Natural Enemies Gallery

Mealybug Destroyer

Hosts or Prey

Mealybugs and other soft-bodied insects that produce waxy egg sacs

Identification

The adult mealybug destroyer is a type of lady beetle (ladybug or ladybird beetle). It is dome shaped (convex) on top, flat on the bottom, and oblong when viewed from above. The hard body is 1/8 to 1/6 inch (3–4 mm) long with short, clubbed antennae. On top the abdomen of adults is blackish to dark gray and the head and thorax are dark brown to orange.

Larvae grow up to 1/2 inch (12 mm) long and closely resemble a mealybug. However mealybug destroyer larvae are faster moving and at maturity more than twice size of an adult female mealybug.

Eggs are oblong and yellow. Eggs occur singly or in groups in the waxy egg sacs of host insects.

Lookalikes

Most lady beetles in the taxonomic tribe Scymnini have larvae with waxy secretions. In California these include Didion and Nephus spp. and numerous species of Scymnus; the adults and mature larvae of these other lady beetles are about one-half or less the size of those of the mealybug destroyer.

The arrangement of filaments differs distinctly between lady beetle larvae and mealybugs. Cryptolaemus and other Scymnini larvae have long, wax filaments protruding from the top and sides; mealybugs have only short marginal (side, or lateral) filaments and in some species two to four relatively long filaments at the rear end. Lady beetle larvae have distinct legs and mouthparts, while legs and mouthparts are obscure in mealybugs. Cryptolaemus and other Scymnini larvae can be recognized as those of lady beetles if the wax is gently brushed away to reveal the alligatorlike body with obvious appendages.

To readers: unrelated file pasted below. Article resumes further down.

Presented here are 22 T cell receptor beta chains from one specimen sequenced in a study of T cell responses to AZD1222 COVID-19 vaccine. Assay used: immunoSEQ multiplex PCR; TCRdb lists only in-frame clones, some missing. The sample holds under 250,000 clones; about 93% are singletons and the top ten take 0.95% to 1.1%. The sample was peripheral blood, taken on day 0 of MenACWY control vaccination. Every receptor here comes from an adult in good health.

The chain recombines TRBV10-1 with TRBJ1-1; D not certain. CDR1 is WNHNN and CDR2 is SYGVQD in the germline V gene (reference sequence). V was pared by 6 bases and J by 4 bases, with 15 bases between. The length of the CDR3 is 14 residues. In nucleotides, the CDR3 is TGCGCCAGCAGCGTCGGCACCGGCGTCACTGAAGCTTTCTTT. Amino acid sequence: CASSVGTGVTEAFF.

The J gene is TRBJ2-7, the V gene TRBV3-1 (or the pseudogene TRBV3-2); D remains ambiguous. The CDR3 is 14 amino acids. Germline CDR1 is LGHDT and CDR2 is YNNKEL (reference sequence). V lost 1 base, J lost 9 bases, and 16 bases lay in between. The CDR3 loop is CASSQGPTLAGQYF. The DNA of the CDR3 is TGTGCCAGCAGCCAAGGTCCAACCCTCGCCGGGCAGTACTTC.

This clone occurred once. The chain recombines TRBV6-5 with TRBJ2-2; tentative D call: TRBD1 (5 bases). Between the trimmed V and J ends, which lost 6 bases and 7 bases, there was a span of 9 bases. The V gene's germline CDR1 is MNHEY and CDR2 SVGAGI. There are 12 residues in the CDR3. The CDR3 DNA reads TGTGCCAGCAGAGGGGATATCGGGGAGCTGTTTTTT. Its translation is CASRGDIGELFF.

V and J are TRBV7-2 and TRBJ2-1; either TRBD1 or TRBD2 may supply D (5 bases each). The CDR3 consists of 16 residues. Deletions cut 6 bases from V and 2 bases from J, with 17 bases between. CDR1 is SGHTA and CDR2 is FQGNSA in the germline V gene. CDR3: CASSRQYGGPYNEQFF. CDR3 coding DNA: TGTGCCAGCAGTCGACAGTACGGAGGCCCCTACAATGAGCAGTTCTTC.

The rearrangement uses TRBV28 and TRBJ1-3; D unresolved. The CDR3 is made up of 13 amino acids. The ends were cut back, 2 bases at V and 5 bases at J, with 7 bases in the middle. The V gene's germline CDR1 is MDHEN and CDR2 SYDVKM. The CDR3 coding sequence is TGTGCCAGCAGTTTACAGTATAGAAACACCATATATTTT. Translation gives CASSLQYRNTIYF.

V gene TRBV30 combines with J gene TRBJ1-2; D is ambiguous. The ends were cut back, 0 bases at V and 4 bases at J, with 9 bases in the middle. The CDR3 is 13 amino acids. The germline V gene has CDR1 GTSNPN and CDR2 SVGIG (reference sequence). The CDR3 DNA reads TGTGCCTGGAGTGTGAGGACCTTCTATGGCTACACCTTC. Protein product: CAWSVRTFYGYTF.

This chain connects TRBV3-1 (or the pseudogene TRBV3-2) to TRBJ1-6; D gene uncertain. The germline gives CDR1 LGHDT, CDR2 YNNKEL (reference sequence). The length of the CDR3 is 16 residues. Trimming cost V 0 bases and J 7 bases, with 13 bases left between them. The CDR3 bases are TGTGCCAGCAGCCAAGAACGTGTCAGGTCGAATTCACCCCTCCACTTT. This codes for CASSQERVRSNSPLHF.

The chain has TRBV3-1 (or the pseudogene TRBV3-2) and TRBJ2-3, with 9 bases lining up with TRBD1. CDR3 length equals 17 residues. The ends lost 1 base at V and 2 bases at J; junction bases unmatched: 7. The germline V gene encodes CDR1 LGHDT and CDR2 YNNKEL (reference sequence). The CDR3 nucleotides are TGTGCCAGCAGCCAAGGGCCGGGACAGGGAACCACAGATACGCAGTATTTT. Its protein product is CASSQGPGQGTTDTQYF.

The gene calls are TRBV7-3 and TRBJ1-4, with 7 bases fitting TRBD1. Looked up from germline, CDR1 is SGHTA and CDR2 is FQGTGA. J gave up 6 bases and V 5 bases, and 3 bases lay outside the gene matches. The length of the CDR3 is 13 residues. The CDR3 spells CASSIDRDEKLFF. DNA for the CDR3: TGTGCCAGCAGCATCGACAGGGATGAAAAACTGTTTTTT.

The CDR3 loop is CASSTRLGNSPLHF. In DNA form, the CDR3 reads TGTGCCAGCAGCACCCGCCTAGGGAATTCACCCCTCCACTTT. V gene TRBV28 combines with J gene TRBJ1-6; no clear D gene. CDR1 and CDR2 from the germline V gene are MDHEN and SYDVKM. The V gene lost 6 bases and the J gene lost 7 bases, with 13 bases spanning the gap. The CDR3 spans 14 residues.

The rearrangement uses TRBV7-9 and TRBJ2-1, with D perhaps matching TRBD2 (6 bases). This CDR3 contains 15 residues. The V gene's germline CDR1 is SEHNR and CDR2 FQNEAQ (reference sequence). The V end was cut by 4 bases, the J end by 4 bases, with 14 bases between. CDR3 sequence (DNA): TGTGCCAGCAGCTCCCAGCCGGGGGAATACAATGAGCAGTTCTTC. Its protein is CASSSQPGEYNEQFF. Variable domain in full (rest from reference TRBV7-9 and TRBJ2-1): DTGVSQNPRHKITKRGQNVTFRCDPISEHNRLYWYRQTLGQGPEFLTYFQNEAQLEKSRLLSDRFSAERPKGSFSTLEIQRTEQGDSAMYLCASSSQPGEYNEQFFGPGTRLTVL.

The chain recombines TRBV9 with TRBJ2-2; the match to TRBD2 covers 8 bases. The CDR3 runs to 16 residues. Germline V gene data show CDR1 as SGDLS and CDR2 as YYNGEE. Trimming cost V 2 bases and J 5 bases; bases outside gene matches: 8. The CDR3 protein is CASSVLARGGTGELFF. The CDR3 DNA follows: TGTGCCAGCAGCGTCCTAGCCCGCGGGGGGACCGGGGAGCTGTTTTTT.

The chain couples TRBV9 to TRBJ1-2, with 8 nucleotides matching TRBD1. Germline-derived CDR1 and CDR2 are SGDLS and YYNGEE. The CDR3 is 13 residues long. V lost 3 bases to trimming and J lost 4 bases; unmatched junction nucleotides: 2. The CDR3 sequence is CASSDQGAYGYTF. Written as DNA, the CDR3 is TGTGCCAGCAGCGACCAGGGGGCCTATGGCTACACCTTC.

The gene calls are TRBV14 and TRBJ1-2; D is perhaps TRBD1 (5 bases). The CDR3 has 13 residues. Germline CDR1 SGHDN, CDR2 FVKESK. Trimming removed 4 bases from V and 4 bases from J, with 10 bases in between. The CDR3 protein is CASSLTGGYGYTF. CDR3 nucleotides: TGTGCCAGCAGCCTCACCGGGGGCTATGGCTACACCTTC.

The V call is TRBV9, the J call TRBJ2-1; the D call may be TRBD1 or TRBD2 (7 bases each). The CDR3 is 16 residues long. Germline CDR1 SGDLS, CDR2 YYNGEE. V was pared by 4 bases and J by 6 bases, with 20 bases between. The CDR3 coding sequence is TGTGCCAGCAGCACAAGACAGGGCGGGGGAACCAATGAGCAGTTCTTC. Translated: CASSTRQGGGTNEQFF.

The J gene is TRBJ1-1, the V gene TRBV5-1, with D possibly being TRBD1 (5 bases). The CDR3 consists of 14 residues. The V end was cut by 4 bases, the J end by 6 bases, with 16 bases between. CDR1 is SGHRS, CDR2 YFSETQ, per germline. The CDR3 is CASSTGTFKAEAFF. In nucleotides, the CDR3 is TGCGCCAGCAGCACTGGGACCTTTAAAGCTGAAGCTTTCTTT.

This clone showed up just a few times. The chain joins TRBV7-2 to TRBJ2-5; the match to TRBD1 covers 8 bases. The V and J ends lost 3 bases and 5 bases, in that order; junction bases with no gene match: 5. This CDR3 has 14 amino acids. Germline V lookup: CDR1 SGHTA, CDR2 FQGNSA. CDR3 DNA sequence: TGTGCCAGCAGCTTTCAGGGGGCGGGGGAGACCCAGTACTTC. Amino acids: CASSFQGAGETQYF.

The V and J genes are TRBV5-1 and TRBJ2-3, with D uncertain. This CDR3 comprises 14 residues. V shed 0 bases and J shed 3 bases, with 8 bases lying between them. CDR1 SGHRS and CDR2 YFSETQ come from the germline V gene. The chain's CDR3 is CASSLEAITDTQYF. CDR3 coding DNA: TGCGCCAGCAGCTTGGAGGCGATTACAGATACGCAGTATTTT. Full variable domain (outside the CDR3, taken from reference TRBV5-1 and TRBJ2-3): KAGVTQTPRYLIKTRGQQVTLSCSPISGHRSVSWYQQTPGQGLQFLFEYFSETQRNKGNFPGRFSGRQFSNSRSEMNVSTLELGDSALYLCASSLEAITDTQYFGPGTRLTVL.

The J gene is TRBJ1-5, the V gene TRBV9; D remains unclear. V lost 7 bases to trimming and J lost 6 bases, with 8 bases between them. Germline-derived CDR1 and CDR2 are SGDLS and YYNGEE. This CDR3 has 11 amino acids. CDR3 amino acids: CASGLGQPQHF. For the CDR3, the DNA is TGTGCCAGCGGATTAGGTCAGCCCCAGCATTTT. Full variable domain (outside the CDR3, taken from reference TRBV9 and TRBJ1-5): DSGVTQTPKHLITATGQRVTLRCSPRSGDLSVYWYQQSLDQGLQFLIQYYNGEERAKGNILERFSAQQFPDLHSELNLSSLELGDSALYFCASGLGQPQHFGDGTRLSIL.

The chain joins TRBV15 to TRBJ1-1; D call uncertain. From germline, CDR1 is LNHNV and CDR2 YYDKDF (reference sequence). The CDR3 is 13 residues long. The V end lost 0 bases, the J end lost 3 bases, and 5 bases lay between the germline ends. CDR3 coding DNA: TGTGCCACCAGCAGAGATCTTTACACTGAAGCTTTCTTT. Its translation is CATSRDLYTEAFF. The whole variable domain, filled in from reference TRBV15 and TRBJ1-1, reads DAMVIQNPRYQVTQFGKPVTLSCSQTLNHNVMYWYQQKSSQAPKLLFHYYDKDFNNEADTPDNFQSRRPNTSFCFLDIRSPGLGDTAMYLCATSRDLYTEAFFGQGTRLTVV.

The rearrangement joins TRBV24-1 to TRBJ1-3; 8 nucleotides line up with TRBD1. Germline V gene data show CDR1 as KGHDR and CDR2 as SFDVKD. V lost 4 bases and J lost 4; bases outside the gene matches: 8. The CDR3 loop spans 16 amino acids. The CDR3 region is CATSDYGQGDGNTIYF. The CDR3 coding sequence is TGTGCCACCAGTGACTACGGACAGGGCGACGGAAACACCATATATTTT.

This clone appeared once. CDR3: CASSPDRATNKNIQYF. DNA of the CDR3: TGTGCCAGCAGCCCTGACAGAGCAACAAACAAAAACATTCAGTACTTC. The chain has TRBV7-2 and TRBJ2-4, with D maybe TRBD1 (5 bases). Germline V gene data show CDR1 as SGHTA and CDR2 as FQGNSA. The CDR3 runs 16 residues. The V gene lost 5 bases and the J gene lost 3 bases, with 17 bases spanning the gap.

Life Cycle

Mealybug destroyers develop through 4 life stages: egg, larva, pupa, and adult. An adult female lives about 2 months and during her lifetime lays about 200 to 400 eggs among the egg masses of their host. The adult female's consumption of waxy eggs of egg sac-producing insects stimulates her to lay eggs. At 80ºF eggs hatch about 5 days after being laid.

Each beetle larva can consume more than 250 mealybug nymphs (immatures) or over 1,000 mealybug eggs as it develops through 4 increasingly larger instars. Larvae feed for about 3 to 4 weeks before pupating.

Development and reproduction of the mealybug destroyer occurs most rapidly at 72º to 77ºF and relative humidity of 70% to 80%. Temperatures below 68ºF and short day lengths greatly slow the reproductive rate of this predator. The mealybug destroyer is often unable to control mealybugs during winter months outdoors or in greenhouses unless they are heated and lighted.

Development time egg to adult requires about 4 to 6 weeks during warm temperatures. About 4 generations per year occur in California.

Habitat

Mealybug destroyer adults and young larvae prefer to feed on mealybug eggs and young nymphs. Older larvae feed on mealybugs of any age. Mealybug destroyers also feed on egg-sac producing scale insects and sporadically other soft-bodied insects such as aphids.

The mealybug destroyer is a tropical species introduced from Australia. It does not tolerate cold temperatures. In California it overwinters poorly (at low numbers) in coastal areas and less well or not at all at interior locations.

Commercial Availability

The mealybug destroyer is reared commercially and shipped to purchasers as adults or larvae. Supplies can be limited by difficulties in maintaining production colonies.